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Lifespan Development

Moral Reasoning across the Lifespan

Early theories of moral reasoning describe the moral reasoning process as a series of developmental stages. Modern theories frame moral judgment as a blend of emotion and deliberative reasoning.

Piaget proposed that young children do not realize that moral rules can vary across people and cultures. Older children undergo a shift from realism to relativism. They come to understand that some moral rules are cultural conventions, not absolute truths. They undergo a second shift from prescriptions to principles in which they recognize that moral rules are expressions of general principles, such as fairness and avoiding harm to others. In the final shift, children begin to distinguish outcomes from intentions, considering people's intentions when judging the morality of an act. For example, harming someone intentionally is judged more harshly than harming someone accidentally, even if the injury is identical.

Lawrence Kohlberg proposed a theory of moral development consisting of six stages divided into three levels. At the preconventional level, infants and toddlers want to avoid punishment, whereas preschoolers want to please others for their own benefit. At the conventional level, school-aged children learn that authorities establish certain conventions that govern how they should and should not behave. At the post-conventional level, an individual learns the difference between right and wrong from a broader moral perspective. Teens adopt a code of morality based on principles of mutual benefits and reciprocity. Adults develop a moral code that transcends mutual benefits, focusing on principles such as justice. In this stage, people may justify violating social conventions to serve a higher purpose. Not all people reach this post-conventional stage of morality.

Kohlberg’s Theory of Moral Development

Level Stage Developmental Phase Description
Preconventional Obedience and punishment Infancy Right and wrong is defined by punishment
Self-interest and relativism Preschool Right and wrong begins to shift toward rewards and self-interest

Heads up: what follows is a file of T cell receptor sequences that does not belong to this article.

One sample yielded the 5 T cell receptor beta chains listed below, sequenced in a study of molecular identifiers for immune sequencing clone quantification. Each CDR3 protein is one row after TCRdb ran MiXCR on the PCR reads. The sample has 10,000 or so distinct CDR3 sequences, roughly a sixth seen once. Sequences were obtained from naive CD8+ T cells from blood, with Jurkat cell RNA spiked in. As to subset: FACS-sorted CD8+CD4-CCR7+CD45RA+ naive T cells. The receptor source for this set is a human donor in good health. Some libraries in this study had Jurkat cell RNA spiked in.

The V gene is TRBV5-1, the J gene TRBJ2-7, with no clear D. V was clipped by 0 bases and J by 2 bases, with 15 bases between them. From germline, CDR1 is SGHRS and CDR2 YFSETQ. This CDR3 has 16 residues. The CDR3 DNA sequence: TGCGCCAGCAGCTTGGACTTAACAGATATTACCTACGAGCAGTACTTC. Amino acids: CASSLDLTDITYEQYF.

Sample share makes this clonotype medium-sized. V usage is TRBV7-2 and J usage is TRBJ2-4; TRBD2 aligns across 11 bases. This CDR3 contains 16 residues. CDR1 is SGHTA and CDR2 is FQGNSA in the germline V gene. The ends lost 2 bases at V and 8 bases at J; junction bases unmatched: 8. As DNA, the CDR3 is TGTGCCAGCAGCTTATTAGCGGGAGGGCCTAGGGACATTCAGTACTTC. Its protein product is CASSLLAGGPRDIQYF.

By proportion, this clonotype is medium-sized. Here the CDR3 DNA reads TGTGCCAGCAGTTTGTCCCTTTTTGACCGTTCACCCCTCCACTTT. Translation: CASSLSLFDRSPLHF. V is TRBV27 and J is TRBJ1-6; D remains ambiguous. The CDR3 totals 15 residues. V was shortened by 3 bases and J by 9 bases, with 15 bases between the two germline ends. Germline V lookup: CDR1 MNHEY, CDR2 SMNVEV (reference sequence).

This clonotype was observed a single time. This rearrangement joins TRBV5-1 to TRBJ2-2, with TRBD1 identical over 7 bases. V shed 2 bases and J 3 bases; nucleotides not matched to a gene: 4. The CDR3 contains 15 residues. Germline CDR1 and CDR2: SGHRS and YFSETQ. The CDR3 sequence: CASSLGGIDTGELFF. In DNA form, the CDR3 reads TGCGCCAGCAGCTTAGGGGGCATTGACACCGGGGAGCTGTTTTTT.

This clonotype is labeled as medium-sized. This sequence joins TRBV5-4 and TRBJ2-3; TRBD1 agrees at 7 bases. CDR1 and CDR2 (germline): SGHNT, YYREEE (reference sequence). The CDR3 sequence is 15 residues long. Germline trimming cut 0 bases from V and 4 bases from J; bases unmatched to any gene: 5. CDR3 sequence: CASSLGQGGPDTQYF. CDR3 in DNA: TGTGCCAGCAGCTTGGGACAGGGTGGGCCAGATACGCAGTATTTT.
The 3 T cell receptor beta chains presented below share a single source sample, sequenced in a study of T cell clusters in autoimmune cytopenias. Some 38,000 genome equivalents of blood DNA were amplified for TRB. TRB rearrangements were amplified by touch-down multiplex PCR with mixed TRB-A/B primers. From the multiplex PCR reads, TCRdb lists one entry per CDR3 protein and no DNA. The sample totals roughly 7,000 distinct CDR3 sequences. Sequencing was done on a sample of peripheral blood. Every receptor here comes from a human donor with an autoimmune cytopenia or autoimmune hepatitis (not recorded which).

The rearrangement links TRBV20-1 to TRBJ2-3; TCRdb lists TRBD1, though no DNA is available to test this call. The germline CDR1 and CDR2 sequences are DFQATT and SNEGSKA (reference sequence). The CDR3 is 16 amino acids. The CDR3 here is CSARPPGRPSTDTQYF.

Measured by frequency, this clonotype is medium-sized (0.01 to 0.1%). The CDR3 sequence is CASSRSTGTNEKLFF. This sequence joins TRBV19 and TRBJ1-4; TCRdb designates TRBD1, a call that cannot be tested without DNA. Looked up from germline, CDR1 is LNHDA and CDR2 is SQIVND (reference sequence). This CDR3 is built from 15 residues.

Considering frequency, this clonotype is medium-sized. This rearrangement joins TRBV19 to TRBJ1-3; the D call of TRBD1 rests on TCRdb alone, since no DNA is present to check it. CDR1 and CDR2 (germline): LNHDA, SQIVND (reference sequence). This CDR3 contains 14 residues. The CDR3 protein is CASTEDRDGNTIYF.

Conventional Conformity and interpersonal relationships School-age Conforming to please others, with right and wrong defined by the majority
Authority and social order School-age Right and wrong is defined by duty to society and obeying laws
Post-conventional Social contract Adolescence Right and wrong is defined by personal values and mutual benefit
Universal principles Adulthood Right and wrong is based on moral principles over mutual benefit

According to Kohlberg, people's approach to morality changes throughout the lifespan, although not everyone reaches the highest stages of moral development.

Early theories of moral development assumed the ability to reason about right and wrong emerged gradually from infancy to adulthood. Modern scientific findings suggest otherwise. Infants as young as six months can distinguish between prosocial actions (helping, sharing) and antisocial actions (hindering, harming), and they prefer individuals who engage in prosocial actions. When given the choice to accept a smaller offering from a prosocial individual or a larger offering from an antisocial individual, school-aged children and infants as young as 12 months choose to accept the smaller offering. By the second year of life, toddlers expect reciprocity (mutual exchange) in social interactions. By the third year, they distinguish between moral rules and social conventions. Infants and toddlers also expect people to behave better toward members of their own group.

Moral dilemmas are the cornerstone of modern research on moral reasoning. The classic trolley problem is one of the most researched dilemmas. In the trolley problem, a person must decide whether to divert a runaway trolley to save five people, knowing that diverting the trolley will kill one person. By systematically varying features of this problem, researchers have tested different theories of moral reasoning. According to an influential dual-process model proposed by Joshua Greene, moral judgment is the outcome of a rapid, emotion-laden process and a slower, deliberative process. If these outputs conflict, decision time increases to resolve the discrepancy. Moral judgment is therefore a combination of emotion and reason.

An alternative theory proposed by American social psychologist Jonathan Haidt, called the social intuitionist theory, claims moral judgment is like aesthetic judgment: people see an action or hear a story and have an instant sense of approval or disapproval. Deliberative reasoning takes place later, usually to justify a moral judgment that has already been made. Haidt's cross-cultural research revealed several different psychological foundations to morality upon which human cultures construct their moral communities. The moral domain of educated Westerners is narrower—focused primarily on harm, freedom, and fairness. Other cultures give more consideration to purity, authority, and loyalty. Moral judgments also vary across the political spectrum.

Moral Dimensions

Haidt's model of morality explores fundamental differences in liberal and conservative moral structures. Liberals typically give more weight to care and liberty, whereas conservatives give equal weight to a range of factors. Larger circles represent a heavier weight.